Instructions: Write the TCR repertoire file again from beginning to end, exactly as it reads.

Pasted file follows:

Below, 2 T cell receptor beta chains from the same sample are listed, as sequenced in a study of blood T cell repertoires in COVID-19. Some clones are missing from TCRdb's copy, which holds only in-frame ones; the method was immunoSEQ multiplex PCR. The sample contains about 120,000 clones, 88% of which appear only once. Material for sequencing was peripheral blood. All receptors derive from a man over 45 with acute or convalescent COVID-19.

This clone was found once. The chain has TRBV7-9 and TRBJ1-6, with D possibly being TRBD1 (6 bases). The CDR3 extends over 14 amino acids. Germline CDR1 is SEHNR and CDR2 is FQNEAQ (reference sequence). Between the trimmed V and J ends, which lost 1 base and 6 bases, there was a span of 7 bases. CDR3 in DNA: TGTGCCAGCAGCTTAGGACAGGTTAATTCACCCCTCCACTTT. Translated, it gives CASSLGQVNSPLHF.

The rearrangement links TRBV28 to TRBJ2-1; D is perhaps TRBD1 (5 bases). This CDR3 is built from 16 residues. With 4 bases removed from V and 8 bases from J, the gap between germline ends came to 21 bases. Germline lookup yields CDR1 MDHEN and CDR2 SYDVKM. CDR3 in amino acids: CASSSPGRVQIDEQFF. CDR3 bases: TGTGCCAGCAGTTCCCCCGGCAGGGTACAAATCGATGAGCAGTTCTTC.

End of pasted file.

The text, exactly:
Below, 2 T cell receptor beta chains from the same sample are listed, as sequenced in a study of blood T cell repertoires in COVID-19. Some clones are missing from TCRdb's copy, which holds only in-frame ones; the method was immunoSEQ multiplex PCR. The sample contains about 120,000 clones, 88% of which appear only once. Material for sequencing was peripheral blood. All receptors derive from a man over 45 with acute or convalescent COVID-19.

This clone was found once. The chain has TRBV7-9 and TRBJ1-6, with D possibly being TRBD1 (6 bases). The CDR3 extends over 14 amino acids. Germline CDR1 is SEHNR and CDR2 is FQNEAQ (reference sequence). Between the trimmed V and J ends, which lost 1 base and 6 bases, there was a span of 7 bases. CDR3 in DNA: TGTGCCAGCAGCTTAGGACAGGTTAATTCACCCCTCCACTTT. Translated, it gives CASSLGQVNSPLHF.

The rearrangement links TRBV28 to TRBJ2-1; D is perhaps TRBD1 (5 bases). This CDR3 is built from 16 residues. With 4 bases removed from V and 8 bases from J, the gap between germline ends came to 21 bases. Germline lookup yields CDR1 MDHEN and CDR2 SYDVKM. CDR3 in amino acids: CASSSPGRVQIDEQFF. CDR3 bases: TGTGCCAGCAGTTCCCCCGGCAGGGTACAAATCGATGAGCAGTTCTTC.